CR Gas: combat-class chemical weapon, made in the USA

People recovering cannisters in Tahrir and indep news outlets are reporting that the military may be using CR gas, not regular tear gas, on protesters. It’s causing side effects (like spitting blood), unseen in the January wave of protests.  [Update: I posted this last night and then took it down because someone Tweeted saying it was something else, a variant of CN gas, which seems to be less carcinogenic. Does anyone have verification?

But I’m putting this post back up: there are still reports from the square that it’s CR gas.]  According to Wikipedia this stuff is a suspected carcinogen, one reason its use is banned in the United States.Yet it is made (for export?) in the USA. Further (still from Wikipedia): “The U.S. military classification for this chemical agent is combat class chemical weapon.” And also: if a space is poorly ventilated, a lethal dose can be inhaled in minutes.
Bikyamasr adds: “The company producing the gas being used in Egypt, Combined Tactical Systems of Jamestown, Pennsylvania in the United States, refused to respond to Bikyamasr.com requests for information pertaining to expired canisters and its effects on people.” (Click the link inside the quote to browse CTS’ impressive “non-lethal munitions” catalogue.)   An interesting ProPublica backgrounder on U.S. State Department approval of “dual-purpose” (military and civilian) crowd-control gas exports to Egypt, written back in February, is here.

Despite the reports that the cannisters are past their expiration date, Youm7 reports (which may be even more worrying) that they were manufactured in August 2010 for use before 2015.  Which means they were sold to Egypt exactly when?

Call your congresspeople, folks! And the White House.  In the past, our elected leaders have had strong opinions about a ruler using combat-grade chemical weapons on his own population.  There’s also a petition to the company’s CEO circulating online; consider signing, for what it’s worth.

Last night, cartoonist Carlos Latuff was already on the case. More anger than wit here, but that’s understandable: the moment seems to call for direct projectiles.

[This was around 2 or 3am.  Meanwhile Naguib Suweiris’ independent station ON-TV, between cheese commercials and interviews with Tahrir veterans and the mother and sister of an Alexandria martyr, was showing nonstop political ads for the elections scheduled for one week from today.  Does anyone still think these will happen?]

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4 thoughts on “CR Gas: combat-class chemical weapon, made in the USA

  1. Please refer to something other then Wikipedia. That is incomplete source on CR. Further more, CR has some less toxic effects in some areas, where CS has less toxic in others areas.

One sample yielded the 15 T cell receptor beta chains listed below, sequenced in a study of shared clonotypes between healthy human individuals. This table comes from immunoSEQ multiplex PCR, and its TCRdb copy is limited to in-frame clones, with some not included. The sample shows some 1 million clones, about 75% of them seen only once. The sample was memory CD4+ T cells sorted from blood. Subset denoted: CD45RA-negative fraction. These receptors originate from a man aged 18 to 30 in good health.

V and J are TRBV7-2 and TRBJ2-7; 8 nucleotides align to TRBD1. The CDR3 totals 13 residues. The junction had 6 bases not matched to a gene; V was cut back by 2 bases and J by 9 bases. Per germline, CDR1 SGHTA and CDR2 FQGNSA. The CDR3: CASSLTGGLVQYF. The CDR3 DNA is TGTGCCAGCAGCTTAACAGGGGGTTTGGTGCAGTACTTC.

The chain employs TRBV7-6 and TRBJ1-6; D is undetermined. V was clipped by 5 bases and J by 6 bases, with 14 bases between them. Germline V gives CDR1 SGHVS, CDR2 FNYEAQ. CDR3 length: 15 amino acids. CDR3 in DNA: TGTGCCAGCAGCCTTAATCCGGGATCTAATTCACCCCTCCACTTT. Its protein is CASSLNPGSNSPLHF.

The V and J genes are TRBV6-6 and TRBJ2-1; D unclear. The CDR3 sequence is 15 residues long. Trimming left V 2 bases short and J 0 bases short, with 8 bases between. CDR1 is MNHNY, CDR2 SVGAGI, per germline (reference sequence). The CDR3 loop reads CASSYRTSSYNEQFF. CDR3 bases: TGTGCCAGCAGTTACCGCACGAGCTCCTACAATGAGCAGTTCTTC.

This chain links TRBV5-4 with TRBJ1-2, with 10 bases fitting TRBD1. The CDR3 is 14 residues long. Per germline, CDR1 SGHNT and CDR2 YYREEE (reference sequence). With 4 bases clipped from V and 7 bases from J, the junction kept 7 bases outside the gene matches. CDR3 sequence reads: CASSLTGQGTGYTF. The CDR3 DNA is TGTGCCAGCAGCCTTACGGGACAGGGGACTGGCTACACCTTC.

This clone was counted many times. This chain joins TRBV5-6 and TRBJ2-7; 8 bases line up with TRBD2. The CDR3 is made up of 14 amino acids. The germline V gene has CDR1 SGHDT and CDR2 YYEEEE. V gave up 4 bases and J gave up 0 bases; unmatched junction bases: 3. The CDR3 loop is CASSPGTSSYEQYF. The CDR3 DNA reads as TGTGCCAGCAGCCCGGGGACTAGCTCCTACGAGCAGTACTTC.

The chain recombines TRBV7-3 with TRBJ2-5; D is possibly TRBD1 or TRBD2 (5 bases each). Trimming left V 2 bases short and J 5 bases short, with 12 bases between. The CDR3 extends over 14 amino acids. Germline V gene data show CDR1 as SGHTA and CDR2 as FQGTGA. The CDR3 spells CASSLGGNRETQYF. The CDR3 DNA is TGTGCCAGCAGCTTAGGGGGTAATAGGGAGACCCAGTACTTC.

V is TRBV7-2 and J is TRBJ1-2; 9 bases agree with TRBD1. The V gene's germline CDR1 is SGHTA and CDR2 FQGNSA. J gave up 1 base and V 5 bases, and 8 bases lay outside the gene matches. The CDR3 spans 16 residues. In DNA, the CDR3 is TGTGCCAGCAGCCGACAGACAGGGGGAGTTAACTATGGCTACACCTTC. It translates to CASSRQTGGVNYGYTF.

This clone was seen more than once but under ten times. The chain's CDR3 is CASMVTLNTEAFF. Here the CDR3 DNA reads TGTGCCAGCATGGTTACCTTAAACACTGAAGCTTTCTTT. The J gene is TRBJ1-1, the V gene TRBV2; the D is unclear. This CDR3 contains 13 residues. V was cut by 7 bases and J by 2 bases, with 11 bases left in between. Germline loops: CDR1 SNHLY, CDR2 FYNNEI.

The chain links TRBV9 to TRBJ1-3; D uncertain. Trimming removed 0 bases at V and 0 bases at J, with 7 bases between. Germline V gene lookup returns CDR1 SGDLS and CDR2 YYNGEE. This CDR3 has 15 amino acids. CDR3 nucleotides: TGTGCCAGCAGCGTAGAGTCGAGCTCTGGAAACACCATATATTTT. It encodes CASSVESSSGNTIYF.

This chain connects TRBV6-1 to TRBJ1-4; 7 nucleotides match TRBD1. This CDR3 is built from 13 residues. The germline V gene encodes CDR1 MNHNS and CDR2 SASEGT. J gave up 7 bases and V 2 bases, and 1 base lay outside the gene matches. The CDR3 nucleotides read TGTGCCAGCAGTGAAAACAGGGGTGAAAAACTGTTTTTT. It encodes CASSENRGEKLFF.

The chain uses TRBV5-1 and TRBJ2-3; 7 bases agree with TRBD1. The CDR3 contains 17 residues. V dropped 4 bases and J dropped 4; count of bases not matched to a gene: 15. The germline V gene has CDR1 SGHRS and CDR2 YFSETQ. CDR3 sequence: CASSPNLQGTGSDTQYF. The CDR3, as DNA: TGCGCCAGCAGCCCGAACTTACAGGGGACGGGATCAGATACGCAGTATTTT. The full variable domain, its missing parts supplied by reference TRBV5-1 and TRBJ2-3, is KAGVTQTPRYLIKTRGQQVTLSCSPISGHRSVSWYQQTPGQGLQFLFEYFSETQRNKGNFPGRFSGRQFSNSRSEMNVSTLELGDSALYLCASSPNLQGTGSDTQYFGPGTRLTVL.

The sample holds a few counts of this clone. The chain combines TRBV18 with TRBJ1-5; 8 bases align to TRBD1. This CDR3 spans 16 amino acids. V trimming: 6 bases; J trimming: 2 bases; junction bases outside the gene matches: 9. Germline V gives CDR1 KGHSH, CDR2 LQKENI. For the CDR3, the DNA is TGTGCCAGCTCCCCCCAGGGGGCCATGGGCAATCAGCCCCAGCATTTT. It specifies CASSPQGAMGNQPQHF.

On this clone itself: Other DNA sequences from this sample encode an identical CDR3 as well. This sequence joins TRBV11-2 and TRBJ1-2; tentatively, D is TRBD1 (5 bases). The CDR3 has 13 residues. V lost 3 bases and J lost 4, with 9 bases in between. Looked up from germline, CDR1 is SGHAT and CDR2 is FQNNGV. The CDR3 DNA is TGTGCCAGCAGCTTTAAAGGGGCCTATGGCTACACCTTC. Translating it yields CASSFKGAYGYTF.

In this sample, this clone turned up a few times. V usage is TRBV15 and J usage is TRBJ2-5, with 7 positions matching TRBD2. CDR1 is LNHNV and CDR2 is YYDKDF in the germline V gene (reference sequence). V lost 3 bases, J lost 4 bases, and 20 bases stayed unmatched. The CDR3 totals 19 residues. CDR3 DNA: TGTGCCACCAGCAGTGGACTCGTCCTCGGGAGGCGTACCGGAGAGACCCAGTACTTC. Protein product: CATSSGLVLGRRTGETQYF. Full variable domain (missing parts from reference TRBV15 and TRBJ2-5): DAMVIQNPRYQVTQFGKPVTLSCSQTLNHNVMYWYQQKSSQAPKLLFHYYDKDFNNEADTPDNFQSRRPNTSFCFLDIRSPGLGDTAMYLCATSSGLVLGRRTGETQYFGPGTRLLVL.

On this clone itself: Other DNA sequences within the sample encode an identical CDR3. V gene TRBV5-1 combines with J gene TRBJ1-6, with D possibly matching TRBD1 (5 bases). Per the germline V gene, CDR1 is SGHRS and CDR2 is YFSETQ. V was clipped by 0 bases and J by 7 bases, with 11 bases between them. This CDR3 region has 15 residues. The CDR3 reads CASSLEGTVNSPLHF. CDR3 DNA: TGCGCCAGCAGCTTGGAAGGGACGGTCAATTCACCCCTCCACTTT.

All “gases” type sprays or anything else are all referred to in many topics as chemical weapons. Pepper spray can also be referred to chemical weapons. It is the degree of where they are in that class that is important. Whether it was CS/CN/CR or anything else, it is important to remember these things: constant exposure without military masks, or no masks at all. Density of how these tear gas type chemicals are used. In a enclosed area, or a lot in open area can make huge differences. CS/CR will burn your skin. It will burn mucous membranes, and re-exposure will cause more damage. Do not use vinegar to help this, it can produce more problems. vinegar is an acid, so are the particles within CS/CR. Once exposed you can become more sensitive to re-exposure, and sometimes you may become desensitized to the smell, but it will still do more damage. Sneezing, throwing up, not being able to breathe, panic when breathing is restricted, throat inflammation, eyes swelling and being affected and etc are all symptoms. Do not smoke after being exposed to tear gas, or even pepper spray. It will do more harm.

    • Thank you thank you, and we need facts more facts whoever has them. Friends in Tahrir report a new wave of gas a little over an hour ago. One writes: “I have seen more bravery in the past 2 days than in my entire life.”

  2. So far as this former chemical officer is aware, there is no military CR gas designation. This may be some commercial name, but no such official designation exists. CS is a standard riot control agent that many, many countries use. CS is sometimes used in combat situations where non-lethal munitions are useful, but isn’t controlled legally in the same way, nor is it prohibited by treaty. CN gas was formerly a standard military agent, and somewhat more potent than CS, but still not a controlled lethal agent.

    In any event, the correspondent here is plenty overwrought about something that is to be expected in a full blown civil conflict situation. Yeah the Egyptian regime is contemptible, but not for this. Given that reports from both sides are likely to be overblown for effect, a healthy dose of skepticism of both is in order.

  3. @Mr. Sweet: I am not a correspondent, of course. But here’s the Guardian’s take today: http://www.guardian.co.uk/world/2011/nov/23/egyptian-military-teargas-tahrir-square
    They do mention CR. Here’s their earlier piece, which focuses on the company in Pennsylvania: http://www.guardian.co.uk/world/2011/nov/21/tahrir-square-us-teargas-used-egypt?fb=native&CMP=FBCNETTXT9038
    Your “healthy skepticism” is complacency by another name. Particularly since the “full blown civil conflict situation” you accept as a given was entirely avoidable (something I hope to write about soon).

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